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I agree that what we need to do is improve health for less healthy groups. And it is true that many public health policies and programs actually increase disparities because these policies/programs are more effective in healthier populations. But, we can do better.

We should look at each policy/program and see if it is increasing or decreasing health equity. Where it is decreasing health equity, we should modify the policy/program to address the disparity.

You mention that media programs to promote cessation are often less effective with low SES populations. How can we do better?

First, cessation advertisements can be placed where the ads reach low SES populations. This is fairly easy with radio and TV where there are good data on the demographics of viewers and listeners.

Second, cessation advertisements can be better designed to be effective in low SES populations. We should look at the language, the settings, the actors, etc. used in these ads. Of course, the ad concepts and final ads can be tested with various audiences.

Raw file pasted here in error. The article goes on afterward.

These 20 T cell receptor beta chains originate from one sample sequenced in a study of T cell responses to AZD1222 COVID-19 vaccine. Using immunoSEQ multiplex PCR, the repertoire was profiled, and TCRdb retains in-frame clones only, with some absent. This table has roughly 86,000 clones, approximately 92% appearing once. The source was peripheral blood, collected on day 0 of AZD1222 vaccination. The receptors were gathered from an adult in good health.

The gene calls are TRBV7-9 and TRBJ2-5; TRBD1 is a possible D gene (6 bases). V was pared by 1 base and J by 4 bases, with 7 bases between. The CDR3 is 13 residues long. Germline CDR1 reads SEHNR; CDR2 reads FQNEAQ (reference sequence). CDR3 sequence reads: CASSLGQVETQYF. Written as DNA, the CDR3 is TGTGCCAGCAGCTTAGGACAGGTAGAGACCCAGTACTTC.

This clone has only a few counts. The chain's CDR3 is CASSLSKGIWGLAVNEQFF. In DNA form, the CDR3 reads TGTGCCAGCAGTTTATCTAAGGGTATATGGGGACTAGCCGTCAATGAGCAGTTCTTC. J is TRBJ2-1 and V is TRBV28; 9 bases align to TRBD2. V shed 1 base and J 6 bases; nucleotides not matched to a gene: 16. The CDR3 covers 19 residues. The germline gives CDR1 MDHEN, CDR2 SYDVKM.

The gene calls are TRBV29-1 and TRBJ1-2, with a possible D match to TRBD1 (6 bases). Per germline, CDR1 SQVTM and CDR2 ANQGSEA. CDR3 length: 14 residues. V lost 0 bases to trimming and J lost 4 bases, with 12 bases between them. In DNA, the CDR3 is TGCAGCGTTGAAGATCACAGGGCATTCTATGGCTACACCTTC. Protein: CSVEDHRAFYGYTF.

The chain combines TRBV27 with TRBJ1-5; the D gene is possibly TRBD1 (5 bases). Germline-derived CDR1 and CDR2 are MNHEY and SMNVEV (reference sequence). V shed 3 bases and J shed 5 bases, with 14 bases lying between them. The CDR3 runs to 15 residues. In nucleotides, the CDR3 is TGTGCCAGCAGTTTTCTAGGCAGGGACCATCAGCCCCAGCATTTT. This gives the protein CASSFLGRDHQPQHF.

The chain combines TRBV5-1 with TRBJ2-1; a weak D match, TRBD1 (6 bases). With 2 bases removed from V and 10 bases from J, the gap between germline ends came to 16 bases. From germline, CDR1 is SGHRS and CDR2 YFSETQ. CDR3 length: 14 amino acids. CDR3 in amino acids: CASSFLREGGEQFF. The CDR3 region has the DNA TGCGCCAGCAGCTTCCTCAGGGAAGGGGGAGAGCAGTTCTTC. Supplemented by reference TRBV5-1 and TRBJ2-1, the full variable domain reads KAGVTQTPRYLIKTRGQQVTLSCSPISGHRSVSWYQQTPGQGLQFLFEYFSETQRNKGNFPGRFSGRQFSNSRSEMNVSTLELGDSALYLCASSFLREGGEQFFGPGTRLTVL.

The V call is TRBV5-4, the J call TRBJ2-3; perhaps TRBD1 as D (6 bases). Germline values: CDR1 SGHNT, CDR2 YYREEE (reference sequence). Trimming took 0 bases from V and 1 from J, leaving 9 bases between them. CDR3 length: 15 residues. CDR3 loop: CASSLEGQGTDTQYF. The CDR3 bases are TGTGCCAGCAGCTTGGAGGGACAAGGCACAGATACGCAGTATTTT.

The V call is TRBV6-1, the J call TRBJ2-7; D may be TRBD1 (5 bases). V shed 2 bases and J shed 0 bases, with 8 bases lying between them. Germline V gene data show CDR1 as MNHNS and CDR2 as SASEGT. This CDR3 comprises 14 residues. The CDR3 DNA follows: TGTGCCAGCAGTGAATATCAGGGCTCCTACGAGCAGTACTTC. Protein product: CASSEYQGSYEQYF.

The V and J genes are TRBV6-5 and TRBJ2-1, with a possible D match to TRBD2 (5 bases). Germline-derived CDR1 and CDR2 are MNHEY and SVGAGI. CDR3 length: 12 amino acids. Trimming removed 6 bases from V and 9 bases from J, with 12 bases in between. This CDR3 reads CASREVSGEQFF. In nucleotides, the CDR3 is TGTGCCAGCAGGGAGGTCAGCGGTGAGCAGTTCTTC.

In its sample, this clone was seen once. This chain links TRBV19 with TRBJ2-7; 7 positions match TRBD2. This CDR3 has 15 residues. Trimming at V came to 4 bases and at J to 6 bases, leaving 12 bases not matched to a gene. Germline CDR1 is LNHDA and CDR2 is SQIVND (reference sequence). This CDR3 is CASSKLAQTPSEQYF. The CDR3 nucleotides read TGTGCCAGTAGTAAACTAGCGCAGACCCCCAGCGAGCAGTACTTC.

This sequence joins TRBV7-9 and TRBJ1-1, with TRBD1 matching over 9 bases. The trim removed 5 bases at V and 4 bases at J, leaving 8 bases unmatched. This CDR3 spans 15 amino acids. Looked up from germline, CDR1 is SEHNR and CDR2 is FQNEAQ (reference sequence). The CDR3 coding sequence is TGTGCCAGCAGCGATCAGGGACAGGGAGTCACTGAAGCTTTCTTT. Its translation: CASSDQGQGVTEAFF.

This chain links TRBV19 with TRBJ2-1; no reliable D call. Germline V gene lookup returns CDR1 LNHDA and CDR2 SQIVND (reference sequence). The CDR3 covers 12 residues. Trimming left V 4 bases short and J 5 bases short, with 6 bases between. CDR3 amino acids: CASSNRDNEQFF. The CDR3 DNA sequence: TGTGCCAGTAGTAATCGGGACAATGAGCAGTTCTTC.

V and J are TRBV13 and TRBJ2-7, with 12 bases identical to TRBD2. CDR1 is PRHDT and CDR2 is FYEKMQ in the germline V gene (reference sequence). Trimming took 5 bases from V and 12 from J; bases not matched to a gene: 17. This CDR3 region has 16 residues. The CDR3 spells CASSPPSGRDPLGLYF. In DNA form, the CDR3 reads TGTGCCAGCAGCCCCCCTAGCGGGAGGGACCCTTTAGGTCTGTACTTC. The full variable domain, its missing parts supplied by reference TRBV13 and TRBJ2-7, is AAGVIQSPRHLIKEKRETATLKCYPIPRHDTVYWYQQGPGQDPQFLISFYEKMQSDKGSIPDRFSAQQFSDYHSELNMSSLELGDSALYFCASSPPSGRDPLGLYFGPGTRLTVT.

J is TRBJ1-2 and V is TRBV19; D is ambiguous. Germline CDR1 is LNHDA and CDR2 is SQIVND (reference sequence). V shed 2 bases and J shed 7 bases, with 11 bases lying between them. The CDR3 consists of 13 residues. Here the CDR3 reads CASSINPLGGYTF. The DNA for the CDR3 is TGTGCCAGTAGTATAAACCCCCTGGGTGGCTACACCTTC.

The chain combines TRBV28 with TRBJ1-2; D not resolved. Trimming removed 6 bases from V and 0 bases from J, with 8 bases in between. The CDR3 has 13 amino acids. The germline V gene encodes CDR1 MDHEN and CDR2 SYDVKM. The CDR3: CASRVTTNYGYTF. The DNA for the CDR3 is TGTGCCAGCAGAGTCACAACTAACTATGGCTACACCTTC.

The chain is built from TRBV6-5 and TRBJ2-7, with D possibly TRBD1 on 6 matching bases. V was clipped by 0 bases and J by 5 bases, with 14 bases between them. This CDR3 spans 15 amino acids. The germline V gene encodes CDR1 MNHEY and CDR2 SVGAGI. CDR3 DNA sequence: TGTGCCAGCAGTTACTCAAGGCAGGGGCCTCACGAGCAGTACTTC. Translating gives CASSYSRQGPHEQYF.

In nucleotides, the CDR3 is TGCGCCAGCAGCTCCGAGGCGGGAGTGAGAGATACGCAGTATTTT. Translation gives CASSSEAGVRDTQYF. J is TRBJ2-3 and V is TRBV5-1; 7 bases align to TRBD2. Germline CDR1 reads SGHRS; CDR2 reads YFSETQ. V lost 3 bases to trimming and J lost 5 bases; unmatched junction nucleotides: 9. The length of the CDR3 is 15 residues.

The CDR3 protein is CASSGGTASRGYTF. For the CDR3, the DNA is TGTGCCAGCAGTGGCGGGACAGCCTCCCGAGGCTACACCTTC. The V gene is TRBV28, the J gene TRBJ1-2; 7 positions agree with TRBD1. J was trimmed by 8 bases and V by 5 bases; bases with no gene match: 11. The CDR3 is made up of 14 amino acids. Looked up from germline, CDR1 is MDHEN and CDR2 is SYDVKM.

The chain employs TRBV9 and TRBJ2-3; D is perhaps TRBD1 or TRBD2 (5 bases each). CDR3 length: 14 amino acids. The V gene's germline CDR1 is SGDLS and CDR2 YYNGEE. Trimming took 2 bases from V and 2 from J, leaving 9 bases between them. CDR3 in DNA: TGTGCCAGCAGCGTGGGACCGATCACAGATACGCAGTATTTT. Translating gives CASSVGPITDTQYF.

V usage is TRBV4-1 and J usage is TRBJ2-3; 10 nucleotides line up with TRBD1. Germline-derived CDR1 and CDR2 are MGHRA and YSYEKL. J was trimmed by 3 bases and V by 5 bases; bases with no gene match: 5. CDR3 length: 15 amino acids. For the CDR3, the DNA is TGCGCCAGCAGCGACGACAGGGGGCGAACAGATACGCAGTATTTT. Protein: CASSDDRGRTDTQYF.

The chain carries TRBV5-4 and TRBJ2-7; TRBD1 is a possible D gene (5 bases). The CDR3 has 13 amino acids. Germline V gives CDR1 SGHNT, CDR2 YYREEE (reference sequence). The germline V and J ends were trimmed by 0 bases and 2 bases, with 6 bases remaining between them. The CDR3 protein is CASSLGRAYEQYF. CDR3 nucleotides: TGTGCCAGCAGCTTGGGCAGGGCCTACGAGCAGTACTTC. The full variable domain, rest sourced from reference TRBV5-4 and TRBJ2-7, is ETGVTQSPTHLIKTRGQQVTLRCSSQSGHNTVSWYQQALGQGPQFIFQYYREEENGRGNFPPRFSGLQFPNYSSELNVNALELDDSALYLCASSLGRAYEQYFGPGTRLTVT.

On the policy front, let’s look at smokefree workplace laws. In the past, many smokefree workplace laws exempted bars and restaurants. This meant that these laws were not protecting some low-income workers and certain racial/ethnic groups. Smokefree workplace laws help support people who are trying to quit smoking. And, there are data to show that low-income workers quit at the same rate as higher-income workers when their workplace goes smokefree. Removing the exemption for bars and restaurants helps increase health equity.

I believe we should look at every policy and program with an eye toward decreasing disparities. This focus on solutions can help bend the curve and lead us towards our goal of eliminating health disparities.

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